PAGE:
# Exact linear algebra

Hey all!

I’ve been using Julia for algebra computations (think polynomial rings, ideals, Groebner basis, etc). Linear algebra is often fundamental to that, and Julia seems very suited to that!

There’s a few choices in the current `linalg` package that make it a bit challenging at the moment. Here’s a two simple examples:

``````julia> M = BigInt[1 1; 2 2]
julia> typeof(det(M)) # expecting a BigInt obtained from "a*c - b*d" (or a more advanced, but still exact, algorithm)
BigFloat
julia> nullspace(M) # expecting the space spanned by [-1, 1]
ERROR: MethodError: no method matching svdfact!(::Array{BigFloat,2}; thin=false)
``````

What are community opinions on this? Would there be any way to change this behaviour in future versions of Julia? If so, is this desirable? If yes, how can I help?

1 Like

For the `nullspace` thing: you could use https://github.com/JuliaMath/GenericSVD.jl, which according to https://github.com/JuliaLang/julia/issues/5429 should make it into `Base.LinAlg` at some point. You could help pulling that into Base.LinAlg by submitting a pull request to https://github.com/JuliaLang/julia (perhaps after checking with the author of GenericSVD.jl and the people who replied to the issue, and making sure that everything is sufficiently tested).

Your `det` example goes through `det(A::AbstractArray{T,2}) where T in Base.LinAlg at linalg/generic.jl:1205` on 0.6, which calls `lufact`, which entails doing divisions, and `typeof(BigInt(1) / BigInt(2))` is `BigFloat`. I think this can be called a bug, and you should report it to Julia. Again, if you code up an algorithm that does it, please do consider contributing it back to `Base.LinAlg`.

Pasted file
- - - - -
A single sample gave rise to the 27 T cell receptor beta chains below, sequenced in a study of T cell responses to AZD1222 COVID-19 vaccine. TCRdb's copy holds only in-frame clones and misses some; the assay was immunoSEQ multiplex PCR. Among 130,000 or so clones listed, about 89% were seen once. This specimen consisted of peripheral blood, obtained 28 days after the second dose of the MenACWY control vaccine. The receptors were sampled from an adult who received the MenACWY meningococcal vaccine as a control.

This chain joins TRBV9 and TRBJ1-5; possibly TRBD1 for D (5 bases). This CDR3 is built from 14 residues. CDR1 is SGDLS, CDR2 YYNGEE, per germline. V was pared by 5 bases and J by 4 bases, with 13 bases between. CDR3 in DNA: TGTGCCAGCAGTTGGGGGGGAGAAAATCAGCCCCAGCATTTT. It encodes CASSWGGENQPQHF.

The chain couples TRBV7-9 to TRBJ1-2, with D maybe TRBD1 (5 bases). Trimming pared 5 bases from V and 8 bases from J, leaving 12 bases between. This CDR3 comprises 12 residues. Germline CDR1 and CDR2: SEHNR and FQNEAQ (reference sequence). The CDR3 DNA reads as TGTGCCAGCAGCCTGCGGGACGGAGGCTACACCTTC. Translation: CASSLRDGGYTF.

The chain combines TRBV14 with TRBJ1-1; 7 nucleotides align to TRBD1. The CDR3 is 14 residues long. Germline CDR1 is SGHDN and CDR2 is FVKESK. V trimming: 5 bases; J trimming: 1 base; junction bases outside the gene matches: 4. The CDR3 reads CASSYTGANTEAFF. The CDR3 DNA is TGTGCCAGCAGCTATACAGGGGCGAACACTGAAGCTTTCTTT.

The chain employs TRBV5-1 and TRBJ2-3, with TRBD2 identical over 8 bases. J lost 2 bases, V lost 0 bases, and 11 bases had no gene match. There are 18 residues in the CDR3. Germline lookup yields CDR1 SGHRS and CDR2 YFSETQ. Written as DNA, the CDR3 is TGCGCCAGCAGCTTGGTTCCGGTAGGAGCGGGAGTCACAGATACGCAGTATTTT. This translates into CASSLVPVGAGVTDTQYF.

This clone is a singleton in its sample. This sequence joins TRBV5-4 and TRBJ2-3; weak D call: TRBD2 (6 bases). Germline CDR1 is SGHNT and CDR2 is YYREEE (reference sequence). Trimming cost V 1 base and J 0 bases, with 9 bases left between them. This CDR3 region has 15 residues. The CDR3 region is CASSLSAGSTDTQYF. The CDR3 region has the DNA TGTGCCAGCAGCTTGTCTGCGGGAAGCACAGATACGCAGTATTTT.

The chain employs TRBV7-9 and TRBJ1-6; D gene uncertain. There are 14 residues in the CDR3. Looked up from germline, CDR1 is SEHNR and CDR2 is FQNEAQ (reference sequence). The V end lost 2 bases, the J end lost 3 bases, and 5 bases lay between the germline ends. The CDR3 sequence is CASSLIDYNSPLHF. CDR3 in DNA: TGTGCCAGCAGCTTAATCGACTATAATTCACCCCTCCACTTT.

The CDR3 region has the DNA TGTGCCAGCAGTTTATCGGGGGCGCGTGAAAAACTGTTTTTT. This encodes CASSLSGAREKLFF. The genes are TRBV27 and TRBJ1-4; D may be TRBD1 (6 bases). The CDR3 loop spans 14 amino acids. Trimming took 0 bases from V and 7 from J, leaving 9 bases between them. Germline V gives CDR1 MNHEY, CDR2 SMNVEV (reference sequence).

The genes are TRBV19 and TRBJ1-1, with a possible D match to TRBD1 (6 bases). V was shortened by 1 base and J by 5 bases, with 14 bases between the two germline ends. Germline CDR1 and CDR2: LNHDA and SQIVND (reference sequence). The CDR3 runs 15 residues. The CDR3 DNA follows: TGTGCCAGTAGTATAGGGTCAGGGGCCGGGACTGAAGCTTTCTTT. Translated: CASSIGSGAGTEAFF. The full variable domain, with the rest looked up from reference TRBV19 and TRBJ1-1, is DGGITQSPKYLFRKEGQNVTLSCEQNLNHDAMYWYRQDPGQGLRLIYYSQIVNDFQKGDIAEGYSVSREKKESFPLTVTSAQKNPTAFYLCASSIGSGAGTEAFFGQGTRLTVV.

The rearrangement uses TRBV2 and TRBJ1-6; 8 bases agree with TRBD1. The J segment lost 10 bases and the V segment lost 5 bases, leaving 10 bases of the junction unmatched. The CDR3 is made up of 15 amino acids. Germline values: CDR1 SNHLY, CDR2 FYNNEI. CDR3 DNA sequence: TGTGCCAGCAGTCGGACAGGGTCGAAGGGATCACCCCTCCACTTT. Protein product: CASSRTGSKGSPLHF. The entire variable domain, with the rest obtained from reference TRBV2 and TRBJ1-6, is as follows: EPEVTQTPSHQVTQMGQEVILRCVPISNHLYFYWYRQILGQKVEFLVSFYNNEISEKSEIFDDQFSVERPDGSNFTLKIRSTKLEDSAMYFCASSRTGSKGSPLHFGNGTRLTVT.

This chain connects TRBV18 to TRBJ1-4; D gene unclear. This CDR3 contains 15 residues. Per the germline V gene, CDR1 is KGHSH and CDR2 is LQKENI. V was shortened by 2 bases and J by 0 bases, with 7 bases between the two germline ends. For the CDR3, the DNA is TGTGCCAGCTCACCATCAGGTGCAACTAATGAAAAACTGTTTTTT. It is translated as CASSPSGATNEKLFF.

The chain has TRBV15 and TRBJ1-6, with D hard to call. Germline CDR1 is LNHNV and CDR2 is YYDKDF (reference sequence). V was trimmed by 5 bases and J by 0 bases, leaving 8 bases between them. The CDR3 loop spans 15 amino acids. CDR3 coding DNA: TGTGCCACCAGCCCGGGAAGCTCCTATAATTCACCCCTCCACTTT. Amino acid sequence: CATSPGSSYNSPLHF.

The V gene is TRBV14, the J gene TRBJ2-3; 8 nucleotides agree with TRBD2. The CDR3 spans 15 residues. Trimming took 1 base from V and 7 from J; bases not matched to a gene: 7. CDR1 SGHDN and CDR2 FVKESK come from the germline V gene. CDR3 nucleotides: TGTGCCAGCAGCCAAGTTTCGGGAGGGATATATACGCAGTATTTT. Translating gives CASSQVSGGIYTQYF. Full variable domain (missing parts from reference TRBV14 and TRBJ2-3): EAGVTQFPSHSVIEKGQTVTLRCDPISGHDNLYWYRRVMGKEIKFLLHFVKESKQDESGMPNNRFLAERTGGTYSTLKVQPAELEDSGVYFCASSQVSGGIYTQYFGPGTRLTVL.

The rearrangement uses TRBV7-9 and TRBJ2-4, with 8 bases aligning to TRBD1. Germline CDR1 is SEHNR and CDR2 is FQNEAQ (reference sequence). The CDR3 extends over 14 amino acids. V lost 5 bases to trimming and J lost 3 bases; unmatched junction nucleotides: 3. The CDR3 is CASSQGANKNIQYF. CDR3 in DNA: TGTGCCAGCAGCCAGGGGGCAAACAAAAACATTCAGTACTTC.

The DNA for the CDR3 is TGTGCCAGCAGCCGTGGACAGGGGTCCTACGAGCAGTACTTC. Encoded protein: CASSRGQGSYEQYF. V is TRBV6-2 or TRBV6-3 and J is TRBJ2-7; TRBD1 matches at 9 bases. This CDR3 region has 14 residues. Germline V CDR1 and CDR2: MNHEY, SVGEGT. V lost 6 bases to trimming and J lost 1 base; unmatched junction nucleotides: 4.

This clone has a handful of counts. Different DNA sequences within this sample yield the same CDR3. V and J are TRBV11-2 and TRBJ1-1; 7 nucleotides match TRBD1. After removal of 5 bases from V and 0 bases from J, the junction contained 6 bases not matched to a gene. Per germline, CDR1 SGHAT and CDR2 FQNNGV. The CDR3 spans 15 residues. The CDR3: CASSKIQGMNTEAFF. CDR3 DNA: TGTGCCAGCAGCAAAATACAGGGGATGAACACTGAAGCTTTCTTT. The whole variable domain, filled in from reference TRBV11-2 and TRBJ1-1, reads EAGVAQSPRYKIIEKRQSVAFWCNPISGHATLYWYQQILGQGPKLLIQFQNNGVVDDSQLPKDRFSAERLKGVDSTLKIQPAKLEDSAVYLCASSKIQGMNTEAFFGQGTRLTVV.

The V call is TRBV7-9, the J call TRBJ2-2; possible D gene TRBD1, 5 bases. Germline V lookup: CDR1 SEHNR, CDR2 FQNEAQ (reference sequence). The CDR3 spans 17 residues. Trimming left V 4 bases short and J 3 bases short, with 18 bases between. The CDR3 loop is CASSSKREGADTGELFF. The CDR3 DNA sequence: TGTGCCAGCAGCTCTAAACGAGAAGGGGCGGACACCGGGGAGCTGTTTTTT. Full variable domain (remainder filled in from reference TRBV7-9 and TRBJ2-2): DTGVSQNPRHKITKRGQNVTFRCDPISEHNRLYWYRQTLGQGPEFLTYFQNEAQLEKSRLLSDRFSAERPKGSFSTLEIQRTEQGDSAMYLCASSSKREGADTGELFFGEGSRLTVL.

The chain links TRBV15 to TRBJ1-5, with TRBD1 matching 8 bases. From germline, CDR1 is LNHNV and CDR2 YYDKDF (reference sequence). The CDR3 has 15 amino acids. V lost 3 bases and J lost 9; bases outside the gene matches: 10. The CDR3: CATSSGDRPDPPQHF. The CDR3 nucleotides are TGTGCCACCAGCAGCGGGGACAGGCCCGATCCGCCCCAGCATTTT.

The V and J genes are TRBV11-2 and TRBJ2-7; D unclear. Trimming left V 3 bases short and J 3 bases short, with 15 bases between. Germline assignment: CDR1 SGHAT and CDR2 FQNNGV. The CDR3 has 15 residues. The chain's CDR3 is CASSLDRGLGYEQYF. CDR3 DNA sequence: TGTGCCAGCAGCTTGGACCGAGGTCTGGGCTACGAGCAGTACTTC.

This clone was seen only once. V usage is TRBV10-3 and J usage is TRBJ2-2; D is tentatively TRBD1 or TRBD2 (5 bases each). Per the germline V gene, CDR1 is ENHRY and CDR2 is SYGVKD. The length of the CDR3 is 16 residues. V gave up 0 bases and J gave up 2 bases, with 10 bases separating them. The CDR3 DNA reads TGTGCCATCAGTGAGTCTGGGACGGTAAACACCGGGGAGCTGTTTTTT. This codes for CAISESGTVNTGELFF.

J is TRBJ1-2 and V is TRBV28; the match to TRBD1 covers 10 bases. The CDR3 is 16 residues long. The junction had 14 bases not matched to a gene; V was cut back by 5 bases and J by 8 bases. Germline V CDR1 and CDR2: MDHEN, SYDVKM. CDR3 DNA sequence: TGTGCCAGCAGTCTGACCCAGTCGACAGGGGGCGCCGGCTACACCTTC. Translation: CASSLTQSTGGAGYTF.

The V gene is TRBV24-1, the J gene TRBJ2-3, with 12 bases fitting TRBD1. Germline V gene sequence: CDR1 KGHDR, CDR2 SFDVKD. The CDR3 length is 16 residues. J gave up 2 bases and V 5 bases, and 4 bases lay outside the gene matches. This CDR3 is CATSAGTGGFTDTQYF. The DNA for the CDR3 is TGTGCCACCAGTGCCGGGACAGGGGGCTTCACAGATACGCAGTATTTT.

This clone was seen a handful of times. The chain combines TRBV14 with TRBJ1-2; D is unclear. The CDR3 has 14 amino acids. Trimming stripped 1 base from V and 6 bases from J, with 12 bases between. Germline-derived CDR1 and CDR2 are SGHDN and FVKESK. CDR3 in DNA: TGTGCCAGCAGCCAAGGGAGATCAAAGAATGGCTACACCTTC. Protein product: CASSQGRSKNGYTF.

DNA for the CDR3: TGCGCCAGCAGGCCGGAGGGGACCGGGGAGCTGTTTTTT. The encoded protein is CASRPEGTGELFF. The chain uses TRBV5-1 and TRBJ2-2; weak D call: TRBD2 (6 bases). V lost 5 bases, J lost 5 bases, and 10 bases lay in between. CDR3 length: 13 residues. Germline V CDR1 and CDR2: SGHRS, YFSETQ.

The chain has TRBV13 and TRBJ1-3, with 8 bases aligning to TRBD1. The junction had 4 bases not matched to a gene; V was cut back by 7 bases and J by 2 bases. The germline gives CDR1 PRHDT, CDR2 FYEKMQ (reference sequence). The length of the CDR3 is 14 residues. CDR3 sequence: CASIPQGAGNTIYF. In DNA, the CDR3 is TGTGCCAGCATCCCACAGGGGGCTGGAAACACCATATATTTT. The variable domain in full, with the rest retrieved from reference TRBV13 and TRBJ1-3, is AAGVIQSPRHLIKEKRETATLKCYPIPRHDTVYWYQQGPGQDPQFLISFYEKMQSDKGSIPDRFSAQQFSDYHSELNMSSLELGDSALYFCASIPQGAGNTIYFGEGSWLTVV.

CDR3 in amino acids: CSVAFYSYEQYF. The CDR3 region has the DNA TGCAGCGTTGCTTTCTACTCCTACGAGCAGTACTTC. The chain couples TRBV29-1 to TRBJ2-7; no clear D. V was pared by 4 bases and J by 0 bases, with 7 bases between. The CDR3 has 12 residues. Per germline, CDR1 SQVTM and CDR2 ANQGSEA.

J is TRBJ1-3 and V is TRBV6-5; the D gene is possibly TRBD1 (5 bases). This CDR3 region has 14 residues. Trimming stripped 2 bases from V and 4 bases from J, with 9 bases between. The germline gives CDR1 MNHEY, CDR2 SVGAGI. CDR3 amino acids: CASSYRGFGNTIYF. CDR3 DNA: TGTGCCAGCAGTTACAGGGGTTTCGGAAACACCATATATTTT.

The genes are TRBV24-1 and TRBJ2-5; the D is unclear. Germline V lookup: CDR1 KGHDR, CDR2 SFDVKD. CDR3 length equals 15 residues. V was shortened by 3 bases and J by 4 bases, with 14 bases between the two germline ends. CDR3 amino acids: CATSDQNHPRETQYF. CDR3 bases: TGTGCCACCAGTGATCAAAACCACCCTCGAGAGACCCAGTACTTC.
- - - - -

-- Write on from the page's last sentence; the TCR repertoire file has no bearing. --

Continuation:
In general, I think the Julia developers are fully on board with supporting generic linear algebra algorithms for arbitrary scalar types, but there might be some gaps here and there.

1 Like

`det` for generic matrices works via `lufact`. There are methods for linear algebra with integers, but they would need to be implemented.

The vast majority of linear algebra algorithms involve division, so try `Rational{BigInt}`.

As you can see, the generic `nullspace()` uses an SVD algorithm which is iterative and so would get out of hand with rationals. Hence there is a forced conversion to the associated `Float` type. (Since the algorithm is not exact this seems appropriate.)

``````julia> svd(Matrix{Rational{BigInt}}([1 1; 2 2]))
(BigFloat[-4.472135954999579392818347337462552470881236719223051448541794490821041851275639e-01 8.944271909999158785636694674925104941762473438446102897083588981642083702551192e-01; -8.944271909999158785636694674925104941762473438446102897083588981642083702551192e-01 -4.472135954999579392818347337462552470881236719223051448541794490821041851275639e-01], BigFloat[3.162277660168379331998893544432718533719555139325216826857504852792594438639231, 0.000000000000000000000000000000000000000000000000000000000000000000000000000000], BigFloat[-7.071067811865475244008443621048490392848359376884740365883398689953662392310596e-01 7.07106781186547524400844362104849039284835937688474036588339868995366239231051e-01; -7.07106781186547524400844362104849039284835937688474036588339868995366239231051e-01 -7.071067811865475244008443621048490392848359376884740365883398689953662392310596e-01])

julia> svd(Matrix{Rational{Int}}([1 1; 2 2]))